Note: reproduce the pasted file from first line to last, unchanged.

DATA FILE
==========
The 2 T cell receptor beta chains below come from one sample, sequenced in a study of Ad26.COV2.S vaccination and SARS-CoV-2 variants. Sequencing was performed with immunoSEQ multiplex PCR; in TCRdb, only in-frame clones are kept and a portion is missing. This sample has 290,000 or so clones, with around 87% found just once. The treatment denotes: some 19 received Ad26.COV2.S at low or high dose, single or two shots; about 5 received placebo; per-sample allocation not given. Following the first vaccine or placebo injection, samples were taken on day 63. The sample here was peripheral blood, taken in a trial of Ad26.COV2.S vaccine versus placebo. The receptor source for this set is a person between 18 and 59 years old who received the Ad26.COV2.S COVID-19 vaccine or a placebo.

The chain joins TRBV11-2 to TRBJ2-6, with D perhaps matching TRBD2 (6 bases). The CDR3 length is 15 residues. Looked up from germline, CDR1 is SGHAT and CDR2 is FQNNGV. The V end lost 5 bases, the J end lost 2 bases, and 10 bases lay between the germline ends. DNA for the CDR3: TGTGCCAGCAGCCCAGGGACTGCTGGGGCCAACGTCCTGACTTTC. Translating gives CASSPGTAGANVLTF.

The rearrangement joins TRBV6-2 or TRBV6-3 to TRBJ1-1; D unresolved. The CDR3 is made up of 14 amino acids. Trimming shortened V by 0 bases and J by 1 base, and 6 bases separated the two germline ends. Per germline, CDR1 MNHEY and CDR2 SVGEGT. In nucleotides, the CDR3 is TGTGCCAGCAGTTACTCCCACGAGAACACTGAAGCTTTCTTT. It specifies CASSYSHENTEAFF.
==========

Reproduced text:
The 2 T cell receptor beta chains below come from one sample, sequenced in a study of Ad26.COV2.S vaccination and SARS-CoV-2 variants. Sequencing was performed with immunoSEQ multiplex PCR; in TCRdb, only in-frame clones are kept and a portion is missing. This sample has 290,000 or so clones, with around 87% found just once. The treatment denotes: some 19 received Ad26.COV2.S at low or high dose, single or two shots; about 5 received placebo; per-sample allocation not given. Following the first vaccine or placebo injection, samples were taken on day 63. The sample here was peripheral blood, taken in a trial of Ad26.COV2.S vaccine versus placebo. The receptor source for this set is a person between 18 and 59 years old who received the Ad26.COV2.S COVID-19 vaccine or a placebo.

The chain joins TRBV11-2 to TRBJ2-6, with D perhaps matching TRBD2 (6 bases). The CDR3 length is 15 residues. Looked up from germline, CDR1 is SGHAT and CDR2 is FQNNGV. The V end lost 5 bases, the J end lost 2 bases, and 10 bases lay between the germline ends. DNA for the CDR3: TGTGCCAGCAGCCCAGGGACTGCTGGGGCCAACGTCCTGACTTTC. Translating gives CASSPGTAGANVLTF.

The rearrangement joins TRBV6-2 or TRBV6-3 to TRBJ1-1; D unresolved. The CDR3 is made up of 14 amino acids. Trimming shortened V by 0 bases and J by 1 base, and 6 bases separated the two germline ends. Per germline, CDR1 MNHEY and CDR2 SVGEGT. In nucleotides, the CDR3 is TGTGCCAGCAGTTACTCCCACGAGAACACTGAAGCTTTCTTT. It specifies CASSYSHENTEAFF.